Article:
Oregon State Bar Bulletin — JUNE 2003

Parting Thoughts
Can Oregon’s Death Penalty Survive?
By Eric Cumfer

Recent U.S. Supreme Court cases make it apparent Oregon’s death penalty statute is unconstitutional. Rather than waiting for judicial rulings to strike it down, the Oregon legislature should rewrite or abolish the death penalty now, since it is likely any legislative correction cannot be applied retroactively.

The Supreme Court held in Apprendi v. New Jersey, 530 US 466, 120 S Ct 2348, 147 L Ed2d 435 (2000), that any finding which authorizes increased punishment must be treated constitutionally as the equivalent of an element of an offense. Apprendi is the most important criminal law decision since the Court ordered lawyers be provided to indigent criminal defendants in Gideon v. Wainwright, 372 US 335 (1963). The Oregon Supreme Court has already accepted review on the constitutionality of the state’s felony sentencing guidelines, State v. Dilts, 179 Or App 238, 39 P3d 276, rev granted 335 Or 42, 57 P3d 581 (2002) and dangerous offender statute. Page v. Palmateer, 184 Or App 759, 56 P3d 965 (2002), rev granted ___ Or ___ (April 15, 2003) (S50171) — and will likely find both sentencing schemes violate Apprendi.

Apprendi applies to death sentencing schemes; last term, the Court, in Ring v. Arizona, ___ US ___, 122 S Ct 2428, 153 L Ed2d 556 (2002), relied on Apprendi to overrule Walton v. Arizona, 497 US 639, 110 S Ct 3047, 111 L Ed2d 511 (1990) and hold Arizona’s death penalty unconstitutional partly because it permitted judges to make findings authorizing a death sentence.

But, Ring and Apprendi sweep with a broader brush than just requiring juries make findings authorizing increased punishment; rather, the Court held it must treat such findings as: 'the functional equivalent of an element of a greater offense,' Ring, 122 S Ct at 2403, quoting Apprendi, 530 US at 494, n19; see Sattazahn v. Pennsylvania, ___ US ___, 123 S Ct 732, 739, ___ L Ed2d ___ (Jan. 14, 2003)(plurality)(aggravating factors in death penalty case should be treated as offense elements for double jeopardy purposes).

Oregon’s death penalty consequently violates Apprendi for several reasons. Most apparently, ORS 163.150(1)(b)(B), the future dangerousness provision, (which requires a jury find there is a probability the defendant will commit criminal acts of violence to impose a death sentence) is unconstitutional. Under Ring, the future dangerousness finding must be treated as the functional equivalent of an offense element, since it must be found before death may be imposed. The future dangerousness provision fails to pass constitutional muster, because it allows criminal punishment with proof less than beyond a reasonable doubt and allows criminal punishment of future misconduct.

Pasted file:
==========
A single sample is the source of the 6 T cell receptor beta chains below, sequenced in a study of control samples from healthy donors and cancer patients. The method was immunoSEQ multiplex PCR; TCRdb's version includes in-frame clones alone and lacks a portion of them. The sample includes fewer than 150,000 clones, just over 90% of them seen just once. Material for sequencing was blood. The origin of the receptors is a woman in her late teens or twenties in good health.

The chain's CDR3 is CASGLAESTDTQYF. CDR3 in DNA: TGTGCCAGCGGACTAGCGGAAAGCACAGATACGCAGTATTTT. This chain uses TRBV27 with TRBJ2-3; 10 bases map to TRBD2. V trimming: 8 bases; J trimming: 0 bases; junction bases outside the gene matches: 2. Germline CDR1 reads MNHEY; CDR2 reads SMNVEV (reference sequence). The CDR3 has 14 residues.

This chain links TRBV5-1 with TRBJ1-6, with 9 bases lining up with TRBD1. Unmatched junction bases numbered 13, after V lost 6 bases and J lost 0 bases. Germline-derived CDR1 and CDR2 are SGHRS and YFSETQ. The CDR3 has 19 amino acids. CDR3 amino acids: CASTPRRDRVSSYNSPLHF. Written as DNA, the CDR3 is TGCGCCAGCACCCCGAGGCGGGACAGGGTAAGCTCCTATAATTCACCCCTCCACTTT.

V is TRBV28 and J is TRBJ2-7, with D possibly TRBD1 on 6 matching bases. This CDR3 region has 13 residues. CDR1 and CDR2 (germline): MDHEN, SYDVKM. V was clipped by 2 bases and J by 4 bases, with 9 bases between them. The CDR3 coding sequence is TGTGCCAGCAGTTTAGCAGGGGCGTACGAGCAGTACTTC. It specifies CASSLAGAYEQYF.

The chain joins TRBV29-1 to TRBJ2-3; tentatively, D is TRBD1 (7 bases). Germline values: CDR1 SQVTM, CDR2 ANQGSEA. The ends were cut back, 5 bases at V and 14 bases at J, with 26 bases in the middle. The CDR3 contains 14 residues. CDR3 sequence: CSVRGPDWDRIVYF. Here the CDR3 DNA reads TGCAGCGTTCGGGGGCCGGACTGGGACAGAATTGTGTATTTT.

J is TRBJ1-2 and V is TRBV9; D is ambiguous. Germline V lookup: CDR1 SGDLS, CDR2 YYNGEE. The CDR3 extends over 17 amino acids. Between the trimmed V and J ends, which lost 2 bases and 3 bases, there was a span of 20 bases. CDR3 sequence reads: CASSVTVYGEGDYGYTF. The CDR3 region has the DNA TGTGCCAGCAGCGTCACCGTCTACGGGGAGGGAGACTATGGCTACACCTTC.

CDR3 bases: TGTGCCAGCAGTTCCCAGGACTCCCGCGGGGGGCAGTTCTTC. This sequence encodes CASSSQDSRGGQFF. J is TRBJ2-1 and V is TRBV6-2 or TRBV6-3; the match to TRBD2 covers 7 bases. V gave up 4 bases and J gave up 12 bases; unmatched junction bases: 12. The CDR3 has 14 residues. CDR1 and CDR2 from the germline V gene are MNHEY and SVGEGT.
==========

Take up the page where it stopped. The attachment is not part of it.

Under the 14 Amendment’s Due Process Clause, offense elements must be proven beyond a reasonable doubt; instructions even indirectly relieving the state of that burden violate due process. See Sandstrom v. Montana, 442 US 510, 518-28, 99 S Ct 2450, 61 L Ed2d 39 (1979)(mandatory, rebuttable inference instruction relieved state of burden of proof). Defining an element in terms of finding a probability is the equivalent to telling a jury to find the element by a preponderance of evidence; in either case, the government’s burden of proof is reduced and thus violates due process.

Permitting punishment of future, rather than past, misconduct violates substantive due process. Substantive due process requirements focus on the historical understanding of the power of the states and federal government. See Washington v. Glucksberg, 521 US 702, 721, 117 S Ct 2258, 138 L Ed2d 772 (1997). It would be unprecedented in the history of Anglo-American jurisprudence to criminally punish an individual for future, rather than past, misconduct. The Oregon legislature can no more execute a person based on future misdeeds than direct imprisonment upon finding a person will commit a robbery in the future.

The Oregon legislature should act now rather than wait for the inevitable judicial rulings striking down Oregon’s death penalty. This need for action is urgent, because a new death statute cannot be applied retroactively. It would, as a constitutional matter, be seen as a change in the substance of the crime of death-eligible aggravated murder and retroactive application thus violates ex post facto principles.

Given our state’s budget crisis, spending funds to continue a death penalty seems particularly unwise; it should instead be repealed. But, if legislators believe in a death penalty regardless of costs, an amended statute now would at least allow death sentences for individuals committing death-eligible murders after the amendment goes into effect and reduce the number of death sentences judicially reduced once the current statute is struck down.

This must change. In Oregon it will if we contribute generously to the Campaign for Equal Justice. We are a better place because of the Campaign. All of us are better lawyers for supporting the Campaign. I ask that you continue that support. And that you bring equal justice to those who need it by standing with the Campaign for Equal Justice — an idea whose time is now.

The author is an attorney in Salem.

© 2003 Eric Cumfer

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